In today’s evolving business landscape, social media can give your company a boost, but there’s a lot more to it than just posting content when it’s convenient. 

When social media platforms like YouTube, Facebook, LinkedIn and Twitter became a part of our everyday lives, they also opened a world of new business opportunities. Although some critics insist that these platforms are productivity killers, others contend that social media is a critical component of any 21st century brand strategy if used correctly.

“I’m not talking about endless surfing on Facebook,” says Randall Craig, a management consultant and author of “Online PR and Social Media for Experts.” “I’m talking about basic organizational capacity so that people are able to understand what’s happening with their customers, with their competitors, with regulators, with suppliers, so that they can be closer to these other stakeholders and therefore do a better job.” To him, losing productivity to social media abuse is not a social media problem. It’s a management problem.

However, Craig has also seen his fair share of companies that feel pressured to rush mindlessly into the world of social media and end up with a disjointed approach. Just as composite manufacturers and engineers do not begin a construction project without a plan, social media managers should not simply post content without thinking about why they’re doing it and what their goals are.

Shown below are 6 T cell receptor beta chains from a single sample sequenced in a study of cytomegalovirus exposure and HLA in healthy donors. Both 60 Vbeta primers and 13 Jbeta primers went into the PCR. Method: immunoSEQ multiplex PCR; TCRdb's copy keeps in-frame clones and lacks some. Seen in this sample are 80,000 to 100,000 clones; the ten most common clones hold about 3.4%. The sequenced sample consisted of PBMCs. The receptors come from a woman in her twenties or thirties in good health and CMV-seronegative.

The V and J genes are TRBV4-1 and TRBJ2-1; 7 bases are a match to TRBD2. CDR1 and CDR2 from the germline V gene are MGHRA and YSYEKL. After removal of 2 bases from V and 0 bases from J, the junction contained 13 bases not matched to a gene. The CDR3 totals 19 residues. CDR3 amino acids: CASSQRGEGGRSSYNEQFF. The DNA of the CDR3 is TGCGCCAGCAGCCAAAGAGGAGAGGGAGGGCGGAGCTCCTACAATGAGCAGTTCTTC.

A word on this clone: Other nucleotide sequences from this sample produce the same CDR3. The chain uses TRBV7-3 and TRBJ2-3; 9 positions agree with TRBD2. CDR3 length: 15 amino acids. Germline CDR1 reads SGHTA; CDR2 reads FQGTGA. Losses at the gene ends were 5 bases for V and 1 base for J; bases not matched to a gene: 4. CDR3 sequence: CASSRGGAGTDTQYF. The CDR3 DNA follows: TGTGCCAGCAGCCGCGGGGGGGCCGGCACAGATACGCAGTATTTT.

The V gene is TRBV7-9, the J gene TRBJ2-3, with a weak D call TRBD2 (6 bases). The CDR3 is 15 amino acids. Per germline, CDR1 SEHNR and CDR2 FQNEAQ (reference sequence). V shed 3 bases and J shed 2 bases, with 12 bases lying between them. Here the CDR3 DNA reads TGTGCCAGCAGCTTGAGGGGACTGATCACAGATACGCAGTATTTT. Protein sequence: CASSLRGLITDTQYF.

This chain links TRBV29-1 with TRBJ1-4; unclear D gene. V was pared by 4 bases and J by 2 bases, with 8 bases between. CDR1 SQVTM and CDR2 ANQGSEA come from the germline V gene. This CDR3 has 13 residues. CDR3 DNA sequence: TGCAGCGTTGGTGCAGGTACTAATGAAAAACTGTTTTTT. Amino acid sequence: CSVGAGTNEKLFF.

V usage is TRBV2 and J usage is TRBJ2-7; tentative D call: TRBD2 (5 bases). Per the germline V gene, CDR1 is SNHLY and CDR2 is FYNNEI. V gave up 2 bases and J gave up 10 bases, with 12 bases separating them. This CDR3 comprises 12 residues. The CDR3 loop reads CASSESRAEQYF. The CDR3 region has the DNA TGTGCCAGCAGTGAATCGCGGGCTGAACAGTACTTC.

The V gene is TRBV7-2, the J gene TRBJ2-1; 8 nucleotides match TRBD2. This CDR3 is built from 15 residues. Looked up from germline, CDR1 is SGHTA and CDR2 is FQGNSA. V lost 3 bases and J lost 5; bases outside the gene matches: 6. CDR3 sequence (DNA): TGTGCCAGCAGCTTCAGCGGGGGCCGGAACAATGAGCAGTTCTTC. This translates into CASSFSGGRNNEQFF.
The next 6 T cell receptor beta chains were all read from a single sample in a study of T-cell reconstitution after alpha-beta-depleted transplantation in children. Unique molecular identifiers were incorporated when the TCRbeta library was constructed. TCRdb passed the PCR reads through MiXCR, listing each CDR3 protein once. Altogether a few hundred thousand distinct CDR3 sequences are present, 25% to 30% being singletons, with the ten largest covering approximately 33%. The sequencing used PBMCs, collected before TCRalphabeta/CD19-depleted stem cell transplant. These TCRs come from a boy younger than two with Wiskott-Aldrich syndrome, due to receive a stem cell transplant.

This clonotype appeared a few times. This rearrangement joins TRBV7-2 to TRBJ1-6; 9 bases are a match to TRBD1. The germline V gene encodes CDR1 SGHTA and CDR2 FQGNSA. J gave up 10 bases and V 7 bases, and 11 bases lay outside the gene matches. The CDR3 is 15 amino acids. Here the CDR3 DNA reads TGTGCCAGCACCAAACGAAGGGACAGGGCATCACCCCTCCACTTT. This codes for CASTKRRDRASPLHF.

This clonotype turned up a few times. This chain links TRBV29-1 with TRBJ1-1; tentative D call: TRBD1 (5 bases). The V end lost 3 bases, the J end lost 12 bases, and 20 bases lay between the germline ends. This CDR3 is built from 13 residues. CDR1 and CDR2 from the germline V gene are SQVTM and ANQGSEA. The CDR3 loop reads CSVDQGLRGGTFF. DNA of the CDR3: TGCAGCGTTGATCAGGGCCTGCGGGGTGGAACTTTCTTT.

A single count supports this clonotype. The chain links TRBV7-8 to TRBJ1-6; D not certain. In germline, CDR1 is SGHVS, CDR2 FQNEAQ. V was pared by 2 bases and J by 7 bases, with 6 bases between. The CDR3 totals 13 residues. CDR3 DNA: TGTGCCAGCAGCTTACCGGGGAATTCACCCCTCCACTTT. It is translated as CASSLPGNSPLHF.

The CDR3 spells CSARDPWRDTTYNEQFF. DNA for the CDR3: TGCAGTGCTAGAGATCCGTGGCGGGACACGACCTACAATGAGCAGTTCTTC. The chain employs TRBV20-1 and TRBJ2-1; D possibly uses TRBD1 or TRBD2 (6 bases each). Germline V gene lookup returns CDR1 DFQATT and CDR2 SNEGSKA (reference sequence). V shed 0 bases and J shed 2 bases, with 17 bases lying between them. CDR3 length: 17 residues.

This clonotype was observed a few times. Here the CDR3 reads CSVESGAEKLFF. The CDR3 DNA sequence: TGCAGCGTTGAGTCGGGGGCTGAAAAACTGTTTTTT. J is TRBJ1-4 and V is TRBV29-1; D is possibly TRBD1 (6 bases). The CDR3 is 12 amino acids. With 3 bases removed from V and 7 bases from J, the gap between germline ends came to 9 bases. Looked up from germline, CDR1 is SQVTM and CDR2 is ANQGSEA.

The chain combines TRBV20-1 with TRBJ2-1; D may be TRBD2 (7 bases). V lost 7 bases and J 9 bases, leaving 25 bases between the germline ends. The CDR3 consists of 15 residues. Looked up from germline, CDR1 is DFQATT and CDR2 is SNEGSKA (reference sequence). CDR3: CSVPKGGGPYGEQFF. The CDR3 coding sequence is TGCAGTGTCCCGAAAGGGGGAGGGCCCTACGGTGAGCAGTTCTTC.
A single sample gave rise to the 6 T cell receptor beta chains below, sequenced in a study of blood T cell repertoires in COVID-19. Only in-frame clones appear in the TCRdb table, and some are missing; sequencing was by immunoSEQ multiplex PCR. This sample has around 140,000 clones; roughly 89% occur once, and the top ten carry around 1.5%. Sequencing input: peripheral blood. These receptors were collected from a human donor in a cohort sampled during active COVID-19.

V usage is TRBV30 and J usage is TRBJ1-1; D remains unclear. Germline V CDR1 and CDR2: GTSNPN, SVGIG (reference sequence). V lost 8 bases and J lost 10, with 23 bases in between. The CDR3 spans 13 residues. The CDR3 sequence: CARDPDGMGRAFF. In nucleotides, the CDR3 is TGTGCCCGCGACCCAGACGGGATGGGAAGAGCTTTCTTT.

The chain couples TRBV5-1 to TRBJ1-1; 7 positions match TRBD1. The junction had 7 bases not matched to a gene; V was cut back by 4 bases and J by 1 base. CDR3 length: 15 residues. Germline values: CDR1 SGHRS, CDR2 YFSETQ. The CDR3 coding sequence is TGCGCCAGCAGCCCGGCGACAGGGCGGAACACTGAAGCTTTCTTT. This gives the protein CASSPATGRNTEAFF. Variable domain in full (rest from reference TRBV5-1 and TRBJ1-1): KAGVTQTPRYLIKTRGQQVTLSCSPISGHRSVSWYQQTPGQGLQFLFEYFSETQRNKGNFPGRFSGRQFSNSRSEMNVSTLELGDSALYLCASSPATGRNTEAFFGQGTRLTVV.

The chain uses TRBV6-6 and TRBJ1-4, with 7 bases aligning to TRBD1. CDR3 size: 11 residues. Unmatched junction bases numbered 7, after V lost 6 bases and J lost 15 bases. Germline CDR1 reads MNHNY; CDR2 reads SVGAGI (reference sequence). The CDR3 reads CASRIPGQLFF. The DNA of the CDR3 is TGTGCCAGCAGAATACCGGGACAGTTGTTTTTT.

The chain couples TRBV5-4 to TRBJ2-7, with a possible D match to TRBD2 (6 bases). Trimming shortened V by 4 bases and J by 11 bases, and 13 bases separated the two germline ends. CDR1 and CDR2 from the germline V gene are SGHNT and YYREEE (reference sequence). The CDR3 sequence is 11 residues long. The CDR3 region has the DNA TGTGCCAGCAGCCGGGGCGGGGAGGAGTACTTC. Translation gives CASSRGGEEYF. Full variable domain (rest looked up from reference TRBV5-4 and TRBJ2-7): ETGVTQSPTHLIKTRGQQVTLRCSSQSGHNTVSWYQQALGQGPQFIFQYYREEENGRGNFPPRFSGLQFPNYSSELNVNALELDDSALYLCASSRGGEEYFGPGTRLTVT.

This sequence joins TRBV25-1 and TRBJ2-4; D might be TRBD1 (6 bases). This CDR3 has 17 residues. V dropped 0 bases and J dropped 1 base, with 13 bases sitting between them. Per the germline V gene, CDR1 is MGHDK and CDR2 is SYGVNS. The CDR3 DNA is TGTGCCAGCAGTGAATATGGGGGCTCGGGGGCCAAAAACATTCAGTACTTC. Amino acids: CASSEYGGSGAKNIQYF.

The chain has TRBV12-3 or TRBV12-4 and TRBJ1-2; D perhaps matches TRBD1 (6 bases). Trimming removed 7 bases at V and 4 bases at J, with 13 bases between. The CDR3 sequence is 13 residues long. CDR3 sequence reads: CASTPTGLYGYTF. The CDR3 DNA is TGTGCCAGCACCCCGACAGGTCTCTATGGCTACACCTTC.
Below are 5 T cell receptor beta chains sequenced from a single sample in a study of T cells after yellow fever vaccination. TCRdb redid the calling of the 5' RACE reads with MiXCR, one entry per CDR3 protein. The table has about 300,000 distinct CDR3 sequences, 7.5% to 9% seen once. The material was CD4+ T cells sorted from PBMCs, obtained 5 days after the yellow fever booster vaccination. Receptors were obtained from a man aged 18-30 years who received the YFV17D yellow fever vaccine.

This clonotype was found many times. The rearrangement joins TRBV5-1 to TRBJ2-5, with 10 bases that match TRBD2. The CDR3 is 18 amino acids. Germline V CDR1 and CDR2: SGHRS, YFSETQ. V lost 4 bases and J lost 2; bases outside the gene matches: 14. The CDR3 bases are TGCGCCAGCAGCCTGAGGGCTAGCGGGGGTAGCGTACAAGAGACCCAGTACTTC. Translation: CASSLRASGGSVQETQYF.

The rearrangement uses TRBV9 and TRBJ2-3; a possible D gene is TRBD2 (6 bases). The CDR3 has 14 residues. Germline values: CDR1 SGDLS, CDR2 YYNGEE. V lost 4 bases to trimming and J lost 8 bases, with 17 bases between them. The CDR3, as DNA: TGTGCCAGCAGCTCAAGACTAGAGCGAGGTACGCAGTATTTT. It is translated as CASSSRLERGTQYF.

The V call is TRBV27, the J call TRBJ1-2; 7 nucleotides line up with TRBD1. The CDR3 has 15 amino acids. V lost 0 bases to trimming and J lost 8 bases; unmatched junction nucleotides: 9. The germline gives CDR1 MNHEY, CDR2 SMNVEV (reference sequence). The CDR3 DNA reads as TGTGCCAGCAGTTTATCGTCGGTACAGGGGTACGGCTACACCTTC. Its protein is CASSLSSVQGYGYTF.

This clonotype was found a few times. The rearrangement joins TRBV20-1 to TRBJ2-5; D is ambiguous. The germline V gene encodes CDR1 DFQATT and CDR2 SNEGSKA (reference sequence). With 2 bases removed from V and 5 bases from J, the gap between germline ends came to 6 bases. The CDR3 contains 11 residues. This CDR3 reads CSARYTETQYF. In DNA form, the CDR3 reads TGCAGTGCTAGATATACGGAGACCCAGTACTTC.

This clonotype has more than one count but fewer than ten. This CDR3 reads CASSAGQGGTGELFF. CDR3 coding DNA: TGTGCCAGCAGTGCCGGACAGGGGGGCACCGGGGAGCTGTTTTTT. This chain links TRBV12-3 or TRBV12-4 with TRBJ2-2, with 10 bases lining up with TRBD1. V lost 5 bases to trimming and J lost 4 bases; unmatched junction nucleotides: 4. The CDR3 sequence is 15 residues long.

Getting Started

According to Craig, many businesses struggle with a “chicken or the egg” dilemma regarding the best way to use social media: Should we generate interest in our business by using social media to drive “real world” activities, such as attracting visitors to a trade show booth? Or should we use those real-world activities as opportunities to build a larger social following, which in turn, will lead to greater interest? Craig says there is no wrong choice, but that businesses should have a concrete reason for whatever method they choose.

“It’s very easy to say, ‘I’m going to get on social media because it’s there,’” says Craig. “What you do on social media must be integrated with your marketing and sales processes and strategy. Otherwise, you’re just wasting your time and your money.”

Another issue businesses frequently encounter is how to budget for their social media strategies. Craig says that while businesses do not need to possess an “all or nothing” mindset to social media, it can’t be an afterthought delegated to just one or two people. There needs to be a significant financial commitment to developing social media literacy at all levels of a company.